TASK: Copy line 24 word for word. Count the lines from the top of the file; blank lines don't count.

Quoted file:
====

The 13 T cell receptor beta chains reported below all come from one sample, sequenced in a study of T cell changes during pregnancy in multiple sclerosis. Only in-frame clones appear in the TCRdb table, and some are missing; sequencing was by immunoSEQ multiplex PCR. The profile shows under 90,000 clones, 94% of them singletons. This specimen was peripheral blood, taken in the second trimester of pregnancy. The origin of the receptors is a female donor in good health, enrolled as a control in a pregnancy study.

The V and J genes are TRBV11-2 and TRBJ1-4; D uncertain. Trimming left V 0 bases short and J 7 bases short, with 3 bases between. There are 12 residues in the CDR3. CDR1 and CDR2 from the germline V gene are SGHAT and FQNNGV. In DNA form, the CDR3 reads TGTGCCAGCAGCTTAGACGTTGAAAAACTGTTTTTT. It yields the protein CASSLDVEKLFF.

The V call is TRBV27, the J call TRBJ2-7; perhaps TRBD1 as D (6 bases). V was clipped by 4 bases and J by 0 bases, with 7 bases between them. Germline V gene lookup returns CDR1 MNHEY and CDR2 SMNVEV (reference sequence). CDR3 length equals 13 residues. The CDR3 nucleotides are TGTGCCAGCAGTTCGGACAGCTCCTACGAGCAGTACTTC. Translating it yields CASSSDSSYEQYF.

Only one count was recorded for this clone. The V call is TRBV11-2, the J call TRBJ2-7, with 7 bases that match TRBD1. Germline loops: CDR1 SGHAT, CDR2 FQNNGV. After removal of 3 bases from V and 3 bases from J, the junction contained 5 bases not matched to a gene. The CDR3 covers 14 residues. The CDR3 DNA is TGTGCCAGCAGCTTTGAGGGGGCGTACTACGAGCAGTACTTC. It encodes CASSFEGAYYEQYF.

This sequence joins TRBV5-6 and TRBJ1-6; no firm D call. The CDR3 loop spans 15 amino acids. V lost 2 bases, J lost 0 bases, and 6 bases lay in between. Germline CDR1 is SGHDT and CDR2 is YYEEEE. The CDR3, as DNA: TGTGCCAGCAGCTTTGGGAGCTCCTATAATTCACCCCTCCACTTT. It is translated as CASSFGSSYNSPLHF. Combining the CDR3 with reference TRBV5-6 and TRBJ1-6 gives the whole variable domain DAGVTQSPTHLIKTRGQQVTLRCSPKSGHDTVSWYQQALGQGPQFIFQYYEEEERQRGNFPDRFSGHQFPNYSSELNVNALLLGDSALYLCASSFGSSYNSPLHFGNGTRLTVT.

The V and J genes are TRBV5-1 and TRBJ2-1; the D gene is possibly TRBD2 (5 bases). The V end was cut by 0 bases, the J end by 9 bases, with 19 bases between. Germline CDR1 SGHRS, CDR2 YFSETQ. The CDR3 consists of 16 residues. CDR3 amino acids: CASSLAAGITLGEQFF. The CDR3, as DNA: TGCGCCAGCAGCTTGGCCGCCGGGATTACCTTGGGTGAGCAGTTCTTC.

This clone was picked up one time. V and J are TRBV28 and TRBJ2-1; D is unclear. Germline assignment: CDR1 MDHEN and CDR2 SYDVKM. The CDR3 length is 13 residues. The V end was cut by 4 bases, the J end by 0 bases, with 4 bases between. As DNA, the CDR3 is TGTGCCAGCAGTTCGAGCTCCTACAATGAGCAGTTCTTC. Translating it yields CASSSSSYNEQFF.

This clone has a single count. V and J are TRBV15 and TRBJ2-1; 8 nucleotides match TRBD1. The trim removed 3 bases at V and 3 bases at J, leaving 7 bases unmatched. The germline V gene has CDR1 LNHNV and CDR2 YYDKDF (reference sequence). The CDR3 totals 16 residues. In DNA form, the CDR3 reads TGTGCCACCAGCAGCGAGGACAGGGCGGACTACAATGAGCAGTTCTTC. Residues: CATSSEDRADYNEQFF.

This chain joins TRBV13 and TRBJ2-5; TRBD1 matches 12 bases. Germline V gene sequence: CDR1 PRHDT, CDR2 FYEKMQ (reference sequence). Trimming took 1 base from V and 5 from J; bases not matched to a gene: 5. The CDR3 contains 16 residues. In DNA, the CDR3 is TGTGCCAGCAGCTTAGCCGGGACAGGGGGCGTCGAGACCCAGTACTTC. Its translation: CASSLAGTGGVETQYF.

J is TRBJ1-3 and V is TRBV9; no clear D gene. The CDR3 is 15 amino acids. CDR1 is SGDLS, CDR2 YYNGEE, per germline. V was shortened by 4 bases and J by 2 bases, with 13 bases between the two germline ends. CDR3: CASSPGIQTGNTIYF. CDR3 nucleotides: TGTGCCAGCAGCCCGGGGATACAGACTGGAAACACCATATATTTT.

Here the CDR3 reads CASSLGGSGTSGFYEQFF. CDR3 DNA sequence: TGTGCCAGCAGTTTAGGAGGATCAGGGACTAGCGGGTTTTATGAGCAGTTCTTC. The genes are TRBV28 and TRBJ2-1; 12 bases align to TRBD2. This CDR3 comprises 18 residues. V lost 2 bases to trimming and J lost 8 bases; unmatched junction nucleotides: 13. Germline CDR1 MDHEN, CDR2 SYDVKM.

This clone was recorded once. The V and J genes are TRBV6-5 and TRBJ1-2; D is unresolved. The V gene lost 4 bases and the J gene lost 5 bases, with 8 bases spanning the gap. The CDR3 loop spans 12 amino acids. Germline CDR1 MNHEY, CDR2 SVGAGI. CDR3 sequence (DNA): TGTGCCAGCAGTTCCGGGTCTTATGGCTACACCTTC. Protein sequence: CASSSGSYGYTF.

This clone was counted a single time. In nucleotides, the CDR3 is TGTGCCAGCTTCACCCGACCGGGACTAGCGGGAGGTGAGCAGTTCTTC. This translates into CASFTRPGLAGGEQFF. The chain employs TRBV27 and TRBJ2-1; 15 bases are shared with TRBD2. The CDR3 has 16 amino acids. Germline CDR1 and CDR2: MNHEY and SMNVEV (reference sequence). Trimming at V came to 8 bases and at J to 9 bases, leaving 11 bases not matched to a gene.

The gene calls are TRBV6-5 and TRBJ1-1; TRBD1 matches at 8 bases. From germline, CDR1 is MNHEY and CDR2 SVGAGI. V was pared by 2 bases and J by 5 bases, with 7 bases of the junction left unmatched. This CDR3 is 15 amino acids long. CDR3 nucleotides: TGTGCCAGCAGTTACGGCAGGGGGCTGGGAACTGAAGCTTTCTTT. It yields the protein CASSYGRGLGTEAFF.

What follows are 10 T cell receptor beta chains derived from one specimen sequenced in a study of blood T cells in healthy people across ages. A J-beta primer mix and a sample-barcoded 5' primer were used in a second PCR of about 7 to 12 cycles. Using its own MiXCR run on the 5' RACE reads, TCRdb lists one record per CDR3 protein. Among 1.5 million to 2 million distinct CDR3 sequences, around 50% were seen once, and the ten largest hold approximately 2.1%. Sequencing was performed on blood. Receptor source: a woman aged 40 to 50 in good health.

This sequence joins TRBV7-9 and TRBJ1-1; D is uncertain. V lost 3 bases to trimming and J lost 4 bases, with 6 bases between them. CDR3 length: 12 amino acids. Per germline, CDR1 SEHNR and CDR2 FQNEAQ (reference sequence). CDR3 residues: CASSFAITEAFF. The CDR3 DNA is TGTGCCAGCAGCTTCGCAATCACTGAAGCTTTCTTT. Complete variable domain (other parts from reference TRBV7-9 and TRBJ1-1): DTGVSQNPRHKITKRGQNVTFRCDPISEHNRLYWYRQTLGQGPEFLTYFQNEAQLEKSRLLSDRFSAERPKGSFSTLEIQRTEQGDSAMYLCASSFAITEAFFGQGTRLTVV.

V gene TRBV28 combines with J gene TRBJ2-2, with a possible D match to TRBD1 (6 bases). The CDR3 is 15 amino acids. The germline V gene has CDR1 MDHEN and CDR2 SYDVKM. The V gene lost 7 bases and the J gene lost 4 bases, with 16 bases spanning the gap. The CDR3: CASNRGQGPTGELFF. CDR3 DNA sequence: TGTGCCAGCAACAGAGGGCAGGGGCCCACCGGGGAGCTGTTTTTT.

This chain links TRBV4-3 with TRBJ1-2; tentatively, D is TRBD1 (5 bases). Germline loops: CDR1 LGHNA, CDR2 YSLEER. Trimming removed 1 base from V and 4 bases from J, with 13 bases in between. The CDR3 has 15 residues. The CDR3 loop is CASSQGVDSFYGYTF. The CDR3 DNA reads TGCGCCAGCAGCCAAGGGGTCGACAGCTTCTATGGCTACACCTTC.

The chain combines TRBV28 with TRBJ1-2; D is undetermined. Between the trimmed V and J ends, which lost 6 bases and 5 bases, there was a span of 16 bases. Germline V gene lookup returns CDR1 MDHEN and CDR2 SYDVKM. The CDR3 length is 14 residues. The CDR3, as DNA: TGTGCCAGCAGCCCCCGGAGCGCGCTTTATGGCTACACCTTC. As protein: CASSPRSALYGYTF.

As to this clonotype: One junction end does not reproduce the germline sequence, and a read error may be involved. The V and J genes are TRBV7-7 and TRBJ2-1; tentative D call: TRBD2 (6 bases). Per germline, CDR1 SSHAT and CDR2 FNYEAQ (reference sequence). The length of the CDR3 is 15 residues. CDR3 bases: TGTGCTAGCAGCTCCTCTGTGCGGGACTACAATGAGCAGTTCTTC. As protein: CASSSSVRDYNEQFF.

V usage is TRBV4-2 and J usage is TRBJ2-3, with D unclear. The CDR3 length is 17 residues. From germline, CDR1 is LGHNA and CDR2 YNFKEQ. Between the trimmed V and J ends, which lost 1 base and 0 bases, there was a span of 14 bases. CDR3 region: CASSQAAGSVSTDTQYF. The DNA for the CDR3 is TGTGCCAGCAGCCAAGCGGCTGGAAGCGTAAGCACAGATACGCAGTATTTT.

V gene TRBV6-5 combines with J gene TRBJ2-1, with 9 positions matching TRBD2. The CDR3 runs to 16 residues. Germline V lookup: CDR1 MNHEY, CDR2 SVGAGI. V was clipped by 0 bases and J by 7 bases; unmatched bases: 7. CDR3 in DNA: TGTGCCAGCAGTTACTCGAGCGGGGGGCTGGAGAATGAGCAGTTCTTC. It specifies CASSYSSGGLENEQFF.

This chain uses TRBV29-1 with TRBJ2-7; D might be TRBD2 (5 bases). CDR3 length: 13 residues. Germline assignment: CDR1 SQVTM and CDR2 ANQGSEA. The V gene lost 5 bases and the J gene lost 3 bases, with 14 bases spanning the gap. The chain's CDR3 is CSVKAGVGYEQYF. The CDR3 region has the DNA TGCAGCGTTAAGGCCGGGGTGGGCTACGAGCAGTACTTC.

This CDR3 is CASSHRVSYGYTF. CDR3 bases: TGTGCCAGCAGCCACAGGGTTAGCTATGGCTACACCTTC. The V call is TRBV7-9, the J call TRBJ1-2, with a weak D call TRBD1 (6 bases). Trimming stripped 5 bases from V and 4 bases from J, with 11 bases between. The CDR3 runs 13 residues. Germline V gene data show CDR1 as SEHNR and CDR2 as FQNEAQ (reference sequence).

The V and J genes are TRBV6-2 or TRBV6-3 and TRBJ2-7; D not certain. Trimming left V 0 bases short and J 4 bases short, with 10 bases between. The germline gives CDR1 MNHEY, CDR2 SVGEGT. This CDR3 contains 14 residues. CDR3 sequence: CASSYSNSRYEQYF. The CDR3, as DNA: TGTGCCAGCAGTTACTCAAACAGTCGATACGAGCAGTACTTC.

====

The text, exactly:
This CDR3 is CASSHRVSYGYTF. CDR3 bases: TGTGCCAGCAGCCACAGGGTTAGCTATGGCTACACCTTC. The V call is TRBV7-9, the J call TRBJ1-2, with a weak D call TRBD1 (6 bases). Trimming stripped 5 bases from V and 4 bases from J, with 11 bases between. The CDR3 runs 13 residues. Germline V gene data show CDR1 as SEHNR and CDR2 as FQNEAQ (reference sequence).